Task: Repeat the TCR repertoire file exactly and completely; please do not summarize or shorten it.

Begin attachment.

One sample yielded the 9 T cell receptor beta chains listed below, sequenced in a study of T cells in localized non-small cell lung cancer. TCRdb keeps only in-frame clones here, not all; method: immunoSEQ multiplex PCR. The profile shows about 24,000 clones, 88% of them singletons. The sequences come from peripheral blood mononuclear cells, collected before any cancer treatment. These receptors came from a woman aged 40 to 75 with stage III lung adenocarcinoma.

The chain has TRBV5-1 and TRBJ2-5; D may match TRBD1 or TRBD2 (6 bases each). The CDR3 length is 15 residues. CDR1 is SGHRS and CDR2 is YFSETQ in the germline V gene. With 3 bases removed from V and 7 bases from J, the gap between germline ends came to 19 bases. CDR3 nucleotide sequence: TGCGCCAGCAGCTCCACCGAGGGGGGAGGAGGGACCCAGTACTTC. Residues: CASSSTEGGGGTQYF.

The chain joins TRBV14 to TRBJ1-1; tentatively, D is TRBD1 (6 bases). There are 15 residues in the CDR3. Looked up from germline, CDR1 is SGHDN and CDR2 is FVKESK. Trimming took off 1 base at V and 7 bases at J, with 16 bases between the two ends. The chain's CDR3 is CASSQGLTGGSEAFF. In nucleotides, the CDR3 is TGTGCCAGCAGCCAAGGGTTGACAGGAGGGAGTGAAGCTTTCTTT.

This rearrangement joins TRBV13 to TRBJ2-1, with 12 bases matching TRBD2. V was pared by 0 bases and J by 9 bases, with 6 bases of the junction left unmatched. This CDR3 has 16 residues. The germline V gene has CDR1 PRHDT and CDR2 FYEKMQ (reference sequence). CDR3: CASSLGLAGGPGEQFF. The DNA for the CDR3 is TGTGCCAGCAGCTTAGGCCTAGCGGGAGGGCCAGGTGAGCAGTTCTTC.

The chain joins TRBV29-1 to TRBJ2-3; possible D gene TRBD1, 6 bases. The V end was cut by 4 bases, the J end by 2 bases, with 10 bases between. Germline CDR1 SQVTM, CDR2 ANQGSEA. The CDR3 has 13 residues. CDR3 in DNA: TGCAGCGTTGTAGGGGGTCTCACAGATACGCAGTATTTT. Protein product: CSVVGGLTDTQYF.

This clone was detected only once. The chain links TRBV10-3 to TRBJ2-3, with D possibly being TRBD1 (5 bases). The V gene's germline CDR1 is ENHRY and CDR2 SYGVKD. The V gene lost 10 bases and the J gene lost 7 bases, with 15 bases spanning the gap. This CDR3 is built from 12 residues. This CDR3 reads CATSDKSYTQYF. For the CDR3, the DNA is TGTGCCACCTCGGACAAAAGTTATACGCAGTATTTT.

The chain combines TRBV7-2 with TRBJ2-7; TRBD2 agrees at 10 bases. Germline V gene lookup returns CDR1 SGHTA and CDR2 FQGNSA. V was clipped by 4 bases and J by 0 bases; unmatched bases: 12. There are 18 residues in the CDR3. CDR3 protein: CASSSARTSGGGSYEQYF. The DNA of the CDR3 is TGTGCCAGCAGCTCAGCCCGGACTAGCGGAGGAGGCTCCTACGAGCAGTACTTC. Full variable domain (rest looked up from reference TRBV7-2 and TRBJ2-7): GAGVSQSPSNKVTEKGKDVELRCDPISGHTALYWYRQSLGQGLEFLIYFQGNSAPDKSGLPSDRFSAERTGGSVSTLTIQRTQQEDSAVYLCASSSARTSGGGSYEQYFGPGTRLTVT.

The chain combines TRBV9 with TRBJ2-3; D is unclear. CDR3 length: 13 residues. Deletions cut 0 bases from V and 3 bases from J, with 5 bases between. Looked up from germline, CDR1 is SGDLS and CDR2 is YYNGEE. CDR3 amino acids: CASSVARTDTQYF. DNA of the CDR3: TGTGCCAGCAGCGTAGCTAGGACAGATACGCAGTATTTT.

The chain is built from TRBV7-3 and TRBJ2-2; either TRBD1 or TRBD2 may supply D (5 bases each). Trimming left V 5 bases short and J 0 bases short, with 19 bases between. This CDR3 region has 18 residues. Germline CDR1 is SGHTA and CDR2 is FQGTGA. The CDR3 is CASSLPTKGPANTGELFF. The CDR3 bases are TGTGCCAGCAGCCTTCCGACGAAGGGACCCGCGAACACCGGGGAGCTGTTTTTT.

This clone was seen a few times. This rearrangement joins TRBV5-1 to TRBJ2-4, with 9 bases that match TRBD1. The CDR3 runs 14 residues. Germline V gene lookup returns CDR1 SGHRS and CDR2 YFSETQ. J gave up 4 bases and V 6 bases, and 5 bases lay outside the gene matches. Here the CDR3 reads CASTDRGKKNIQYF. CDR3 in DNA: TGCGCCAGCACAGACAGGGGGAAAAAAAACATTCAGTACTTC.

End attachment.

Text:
One sample yielded the 9 T cell receptor beta chains listed below, sequenced in a study of T cells in localized non-small cell lung cancer. TCRdb keeps only in-frame clones here, not all; method: immunoSEQ multiplex PCR. The profile shows about 24,000 clones, 88% of them singletons. The sequences come from peripheral blood mononuclear cells, collected before any cancer treatment. These receptors came from a woman aged 40 to 75 with stage III lung adenocarcinoma.

The chain has TRBV5-1 and TRBJ2-5; D may match TRBD1 or TRBD2 (6 bases each). The CDR3 length is 15 residues. CDR1 is SGHRS and CDR2 is YFSETQ in the germline V gene. With 3 bases removed from V and 7 bases from J, the gap between germline ends came to 19 bases. CDR3 nucleotide sequence: TGCGCCAGCAGCTCCACCGAGGGGGGAGGAGGGACCCAGTACTTC. Residues: CASSSTEGGGGTQYF.

The chain joins TRBV14 to TRBJ1-1; tentatively, D is TRBD1 (6 bases). There are 15 residues in the CDR3. Looked up from germline, CDR1 is SGHDN and CDR2 is FVKESK. Trimming took off 1 base at V and 7 bases at J, with 16 bases between the two ends. The chain's CDR3 is CASSQGLTGGSEAFF. In nucleotides, the CDR3 is TGTGCCAGCAGCCAAGGGTTGACAGGAGGGAGTGAAGCTTTCTTT.

This rearrangement joins TRBV13 to TRBJ2-1, with 12 bases matching TRBD2. V was pared by 0 bases and J by 9 bases, with 6 bases of the junction left unmatched. This CDR3 has 16 residues. The germline V gene has CDR1 PRHDT and CDR2 FYEKMQ (reference sequence). CDR3: CASSLGLAGGPGEQFF. The DNA for the CDR3 is TGTGCCAGCAGCTTAGGCCTAGCGGGAGGGCCAGGTGAGCAGTTCTTC.

The chain joins TRBV29-1 to TRBJ2-3; possible D gene TRBD1, 6 bases. The V end was cut by 4 bases, the J end by 2 bases, with 10 bases between. Germline CDR1 SQVTM, CDR2 ANQGSEA. The CDR3 has 13 residues. CDR3 in DNA: TGCAGCGTTGTAGGGGGTCTCACAGATACGCAGTATTTT. Protein product: CSVVGGLTDTQYF.

This clone was detected only once. The chain links TRBV10-3 to TRBJ2-3, with D possibly being TRBD1 (5 bases). The V gene's germline CDR1 is ENHRY and CDR2 SYGVKD. The V gene lost 10 bases and the J gene lost 7 bases, with 15 bases spanning the gap. This CDR3 is built from 12 residues. This CDR3 reads CATSDKSYTQYF. For the CDR3, the DNA is TGTGCCACCTCGGACAAAAGTTATACGCAGTATTTT.

The chain combines TRBV7-2 with TRBJ2-7; TRBD2 agrees at 10 bases. Germline V gene lookup returns CDR1 SGHTA and CDR2 FQGNSA. V was clipped by 4 bases and J by 0 bases; unmatched bases: 12. There are 18 residues in the CDR3. CDR3 protein: CASSSARTSGGGSYEQYF. The DNA of the CDR3 is TGTGCCAGCAGCTCAGCCCGGACTAGCGGAGGAGGCTCCTACGAGCAGTACTTC. Full variable domain (rest looked up from reference TRBV7-2 and TRBJ2-7): GAGVSQSPSNKVTEKGKDVELRCDPISGHTALYWYRQSLGQGLEFLIYFQGNSAPDKSGLPSDRFSAERTGGSVSTLTIQRTQQEDSAVYLCASSSARTSGGGSYEQYFGPGTRLTVT.

The chain combines TRBV9 with TRBJ2-3; D is unclear. CDR3 length: 13 residues. Deletions cut 0 bases from V and 3 bases from J, with 5 bases between. Looked up from germline, CDR1 is SGDLS and CDR2 is YYNGEE. CDR3 amino acids: CASSVARTDTQYF. DNA of the CDR3: TGTGCCAGCAGCGTAGCTAGGACAGATACGCAGTATTTT.

The chain is built from TRBV7-3 and TRBJ2-2; either TRBD1 or TRBD2 may supply D (5 bases each). Trimming left V 5 bases short and J 0 bases short, with 19 bases between. This CDR3 region has 18 residues. Germline CDR1 is SGHTA and CDR2 is FQGTGA. The CDR3 is CASSLPTKGPANTGELFF. The CDR3 bases are TGTGCCAGCAGCCTTCCGACGAAGGGACCCGCGAACACCGGGGAGCTGTTTTTT.

This clone was seen a few times. This rearrangement joins TRBV5-1 to TRBJ2-4, with 9 bases that match TRBD1. The CDR3 runs 14 residues. Germline V gene lookup returns CDR1 SGHRS and CDR2 YFSETQ. J gave up 4 bases and V 6 bases, and 5 bases lay outside the gene matches. Here the CDR3 reads CASTDRGKKNIQYF. CDR3 in DNA: TGCGCCAGCACAGACAGGGGGAAAAAAAACATTCAGTACTTC.